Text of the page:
6 Places to Find Good Quality Used Baby Gear
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We have bought more used items than new for our kids and let me tell you, it has saved us some MAJOR cash. Before having children, I used to think “used” stuff was second rate or out of style. I was really apprehensive about buying anything “used” for my first baby. But let me tell you, that is a total misconception. Sure, there are poor quality and out of date items for sale, but if you do your research and are patient, you can find baby gear that’s practically new for a fraction of the cost.
Take me for example. I had so many clothes for the first year, that my kids outgrew some of them before they even wore them (or maybe they wore them once!) Now I am trying to get rid of this stuff – the stuff that’s practically new. Where can you find it? Here are 6 places you can find good quality used baby gear for a fraction of the price!
1. Friends and coworkers:
I was relatively new to the St. Louis area when I had my first child, so I didn’t have any friends with young kids. I did however have a few coworkers. One of my coworkers emailed me one day asking if I would like all her baby clothes. I couldn’t believe it, I asked how much she wanted and she told me she would give them to me for free! When she filled the entire trunk of my car with totes packed full of clothes (newborn through 18 months) I was shocked! (See picture below!) All she asked in return was that I pass on the clothes for free when my kids outgrew them. So, don’t be afraid to ask around to see if anyone you know is looking to get rid of baby stuff. I think it is quite common that they will just give them to you or ask a very reasonable price (I would aim to pay no more than $3 per item.)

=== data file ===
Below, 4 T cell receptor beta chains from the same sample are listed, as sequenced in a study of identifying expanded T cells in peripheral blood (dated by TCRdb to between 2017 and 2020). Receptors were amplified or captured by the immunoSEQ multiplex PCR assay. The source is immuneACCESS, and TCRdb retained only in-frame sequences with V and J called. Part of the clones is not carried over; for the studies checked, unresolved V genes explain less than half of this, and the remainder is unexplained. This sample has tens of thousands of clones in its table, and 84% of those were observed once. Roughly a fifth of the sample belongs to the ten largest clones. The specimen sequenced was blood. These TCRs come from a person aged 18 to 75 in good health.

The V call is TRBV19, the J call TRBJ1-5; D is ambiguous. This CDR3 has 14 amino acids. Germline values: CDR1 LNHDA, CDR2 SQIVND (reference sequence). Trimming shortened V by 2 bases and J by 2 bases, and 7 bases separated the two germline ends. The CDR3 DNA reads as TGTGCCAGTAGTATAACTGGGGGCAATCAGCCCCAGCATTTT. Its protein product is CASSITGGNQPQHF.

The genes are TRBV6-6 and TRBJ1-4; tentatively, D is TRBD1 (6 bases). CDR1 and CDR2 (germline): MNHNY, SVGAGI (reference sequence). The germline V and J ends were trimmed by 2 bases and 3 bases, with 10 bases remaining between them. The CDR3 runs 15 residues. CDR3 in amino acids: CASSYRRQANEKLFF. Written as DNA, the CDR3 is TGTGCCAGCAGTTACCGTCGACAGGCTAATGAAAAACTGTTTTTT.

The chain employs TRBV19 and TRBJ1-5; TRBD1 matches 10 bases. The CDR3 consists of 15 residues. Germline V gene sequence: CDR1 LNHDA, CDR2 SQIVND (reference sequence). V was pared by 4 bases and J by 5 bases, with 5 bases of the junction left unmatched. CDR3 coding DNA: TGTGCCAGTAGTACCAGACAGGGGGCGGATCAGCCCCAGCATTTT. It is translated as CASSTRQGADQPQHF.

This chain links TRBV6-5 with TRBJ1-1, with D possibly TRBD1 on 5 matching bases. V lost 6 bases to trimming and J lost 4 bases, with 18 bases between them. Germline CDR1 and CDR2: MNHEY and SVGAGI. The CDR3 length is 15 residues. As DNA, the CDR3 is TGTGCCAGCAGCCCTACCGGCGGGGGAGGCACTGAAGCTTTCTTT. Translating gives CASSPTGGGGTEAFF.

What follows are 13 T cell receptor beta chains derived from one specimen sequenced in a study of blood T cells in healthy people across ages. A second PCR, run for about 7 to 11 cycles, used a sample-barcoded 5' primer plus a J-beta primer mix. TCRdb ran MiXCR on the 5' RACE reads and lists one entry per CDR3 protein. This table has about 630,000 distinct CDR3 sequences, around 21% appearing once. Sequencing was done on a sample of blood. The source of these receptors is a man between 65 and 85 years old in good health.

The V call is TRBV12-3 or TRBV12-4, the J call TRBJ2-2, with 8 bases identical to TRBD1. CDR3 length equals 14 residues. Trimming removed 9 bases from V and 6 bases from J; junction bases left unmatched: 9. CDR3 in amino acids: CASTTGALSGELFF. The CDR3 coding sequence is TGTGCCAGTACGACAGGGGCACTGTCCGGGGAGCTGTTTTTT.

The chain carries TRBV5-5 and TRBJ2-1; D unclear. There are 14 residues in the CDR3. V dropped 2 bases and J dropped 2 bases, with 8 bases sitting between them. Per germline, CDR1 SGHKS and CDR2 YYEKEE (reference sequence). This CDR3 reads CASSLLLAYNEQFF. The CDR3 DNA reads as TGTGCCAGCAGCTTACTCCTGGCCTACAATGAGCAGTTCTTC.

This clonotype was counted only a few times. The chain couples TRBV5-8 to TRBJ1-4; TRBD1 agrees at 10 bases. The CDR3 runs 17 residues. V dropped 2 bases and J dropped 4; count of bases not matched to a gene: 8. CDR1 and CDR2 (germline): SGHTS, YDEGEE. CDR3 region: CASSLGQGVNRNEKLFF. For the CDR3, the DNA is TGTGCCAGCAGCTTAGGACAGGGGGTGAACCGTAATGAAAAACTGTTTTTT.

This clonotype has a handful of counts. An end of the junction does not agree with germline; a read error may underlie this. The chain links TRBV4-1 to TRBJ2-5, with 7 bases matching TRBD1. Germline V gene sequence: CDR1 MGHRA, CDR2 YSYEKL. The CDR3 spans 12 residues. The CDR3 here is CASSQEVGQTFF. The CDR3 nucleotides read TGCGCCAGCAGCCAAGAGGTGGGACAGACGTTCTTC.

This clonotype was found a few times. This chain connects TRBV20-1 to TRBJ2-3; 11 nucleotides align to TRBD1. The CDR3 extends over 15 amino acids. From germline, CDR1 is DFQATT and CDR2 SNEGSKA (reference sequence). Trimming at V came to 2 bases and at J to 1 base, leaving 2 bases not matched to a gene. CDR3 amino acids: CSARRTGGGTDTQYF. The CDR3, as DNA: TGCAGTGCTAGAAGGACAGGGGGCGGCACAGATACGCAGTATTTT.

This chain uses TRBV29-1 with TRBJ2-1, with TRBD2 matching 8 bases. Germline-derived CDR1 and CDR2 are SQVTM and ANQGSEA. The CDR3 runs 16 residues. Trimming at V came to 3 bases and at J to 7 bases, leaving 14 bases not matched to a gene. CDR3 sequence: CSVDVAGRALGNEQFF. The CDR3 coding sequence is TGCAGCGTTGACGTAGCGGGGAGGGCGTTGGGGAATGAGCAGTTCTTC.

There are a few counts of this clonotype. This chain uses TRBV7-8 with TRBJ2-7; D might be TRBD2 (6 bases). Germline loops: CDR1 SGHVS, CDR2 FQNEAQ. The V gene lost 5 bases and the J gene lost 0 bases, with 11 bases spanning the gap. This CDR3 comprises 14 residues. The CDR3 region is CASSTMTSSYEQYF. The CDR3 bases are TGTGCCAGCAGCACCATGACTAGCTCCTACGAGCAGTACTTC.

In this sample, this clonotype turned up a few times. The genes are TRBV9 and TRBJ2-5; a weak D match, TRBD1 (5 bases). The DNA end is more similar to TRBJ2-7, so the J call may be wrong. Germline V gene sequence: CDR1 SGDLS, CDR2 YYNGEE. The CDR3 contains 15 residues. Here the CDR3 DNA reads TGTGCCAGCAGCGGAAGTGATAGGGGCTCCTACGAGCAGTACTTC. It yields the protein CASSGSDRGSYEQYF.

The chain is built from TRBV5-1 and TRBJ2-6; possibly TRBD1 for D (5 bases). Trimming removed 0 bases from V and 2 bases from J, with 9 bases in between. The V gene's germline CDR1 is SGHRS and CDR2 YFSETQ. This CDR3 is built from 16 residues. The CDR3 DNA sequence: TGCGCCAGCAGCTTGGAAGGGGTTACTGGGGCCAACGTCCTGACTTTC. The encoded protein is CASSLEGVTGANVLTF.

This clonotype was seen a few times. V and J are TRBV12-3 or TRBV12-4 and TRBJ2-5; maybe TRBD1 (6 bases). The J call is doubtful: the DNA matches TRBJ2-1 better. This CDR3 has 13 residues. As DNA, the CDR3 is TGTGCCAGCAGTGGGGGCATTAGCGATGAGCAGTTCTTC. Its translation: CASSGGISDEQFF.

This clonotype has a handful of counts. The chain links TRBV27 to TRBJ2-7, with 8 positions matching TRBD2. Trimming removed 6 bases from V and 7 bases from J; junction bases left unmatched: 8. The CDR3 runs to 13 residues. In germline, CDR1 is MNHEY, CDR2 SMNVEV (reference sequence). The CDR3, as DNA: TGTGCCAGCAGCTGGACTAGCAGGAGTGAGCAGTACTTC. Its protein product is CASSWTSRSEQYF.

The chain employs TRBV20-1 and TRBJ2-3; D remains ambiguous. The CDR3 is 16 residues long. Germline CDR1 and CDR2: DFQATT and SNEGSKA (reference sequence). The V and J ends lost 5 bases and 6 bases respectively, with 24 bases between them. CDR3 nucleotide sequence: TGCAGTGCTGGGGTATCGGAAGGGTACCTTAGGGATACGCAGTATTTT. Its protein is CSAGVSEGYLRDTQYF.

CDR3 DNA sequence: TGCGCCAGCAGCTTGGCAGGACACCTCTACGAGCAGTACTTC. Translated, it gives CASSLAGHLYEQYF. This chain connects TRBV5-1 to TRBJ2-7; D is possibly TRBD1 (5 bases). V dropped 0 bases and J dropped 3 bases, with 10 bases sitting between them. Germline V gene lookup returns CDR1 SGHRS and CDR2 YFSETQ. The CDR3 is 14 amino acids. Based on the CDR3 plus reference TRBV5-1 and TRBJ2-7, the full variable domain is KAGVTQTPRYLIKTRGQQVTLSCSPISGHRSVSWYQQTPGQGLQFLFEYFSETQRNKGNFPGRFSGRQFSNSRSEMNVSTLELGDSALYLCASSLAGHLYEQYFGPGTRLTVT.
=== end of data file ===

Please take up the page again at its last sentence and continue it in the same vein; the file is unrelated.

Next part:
2. Craigslist, Facebook Marketplace and Local Mommy Swap Sites
Craigslist and Facebook Marketplace most likely need no explanation. Local Mommy Swap sites can be found by searching Facebook for groups using terms like “Mommy Swap” “Swap Page,” “Kids Exchange,” etc. Ask your friends and coworkers if they know of any good local groups. I have found some really nice toys for my kids on these sites. For example, I found a Step 2 play kitchen for $50 (retail value $200) and a practically new train table for $50 (retail $120). Additionally, I’ve bought “bundles” of clothes (where the seller is selling 20 t-shirts, shorts, pants, etc at a time), which tends to make them not only more reasonably priced, but worth the trip across town to pick up (I will not drive 30 minutes to pick up a single t-shirt!)
One tip is to try to find grandparents selling things that their grandchildren outgrew. For example, I got a really nice 2-in-1 swing and bouncer for $75 on Craigslist (retail price $175). The swing was basically new because it was “grandma’s” swing and she only had one grandchild that occasionally visited.
One additional tip for buying off these sites is when you go to pick something up, ask if they have anything else they want to sell (or get rid of). Several times I did this and the seller had a couple other items that they gave me for free, things like toys and unopened diapers. I realized it saves them the hassle of having to sell it.
3. Pop-up Consignment Shops